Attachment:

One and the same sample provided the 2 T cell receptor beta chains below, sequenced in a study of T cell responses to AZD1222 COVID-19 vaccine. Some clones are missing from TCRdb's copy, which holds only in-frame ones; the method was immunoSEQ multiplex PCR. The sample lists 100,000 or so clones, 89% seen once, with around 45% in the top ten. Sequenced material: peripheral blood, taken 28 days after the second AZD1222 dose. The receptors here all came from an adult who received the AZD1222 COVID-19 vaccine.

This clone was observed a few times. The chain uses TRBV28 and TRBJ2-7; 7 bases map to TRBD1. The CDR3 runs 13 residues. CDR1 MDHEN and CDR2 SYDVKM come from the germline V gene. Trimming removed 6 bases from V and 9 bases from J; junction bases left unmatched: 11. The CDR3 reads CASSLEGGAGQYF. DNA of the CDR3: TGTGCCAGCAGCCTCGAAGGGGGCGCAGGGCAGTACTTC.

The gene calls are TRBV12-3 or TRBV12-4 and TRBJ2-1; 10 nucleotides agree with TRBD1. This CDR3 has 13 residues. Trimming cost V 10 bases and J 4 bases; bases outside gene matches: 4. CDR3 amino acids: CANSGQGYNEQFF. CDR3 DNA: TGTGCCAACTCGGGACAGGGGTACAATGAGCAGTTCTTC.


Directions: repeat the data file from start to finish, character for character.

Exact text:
One and the same sample provided the 2 T cell receptor beta chains below, sequenced in a study of T cell responses to AZD1222 COVID-19 vaccine. Some clones are missing from TCRdb's copy, which holds only in-frame ones; the method was immunoSEQ multiplex PCR. The sample lists 100,000 or so clones, 89% seen once, with around 45% in the top ten. Sequenced material: peripheral blood, taken 28 days after the second AZD1222 dose. The receptors here all came from an adult who received the AZD1222 COVID-19 vaccine.

This clone was observed a few times. The chain uses TRBV28 and TRBJ2-7; 7 bases map to TRBD1. The CDR3 runs 13 residues. CDR1 MDHEN and CDR2 SYDVKM come from the germline V gene. Trimming removed 6 bases from V and 9 bases from J; junction bases left unmatched: 11. The CDR3 reads CASSLEGGAGQYF. DNA of the CDR3: TGTGCCAGCAGCCTCGAAGGGGGCGCAGGGCAGTACTTC.

The gene calls are TRBV12-3 or TRBV12-4 and TRBJ2-1; 10 nucleotides agree with TRBD1. This CDR3 has 13 residues. Trimming cost V 10 bases and J 4 bases; bases outside gene matches: 4. CDR3 amino acids: CANSGQGYNEQFF. CDR3 DNA: TGTGCCAACTCGGGACAGGGGTACAATGAGCAGTTCTTC.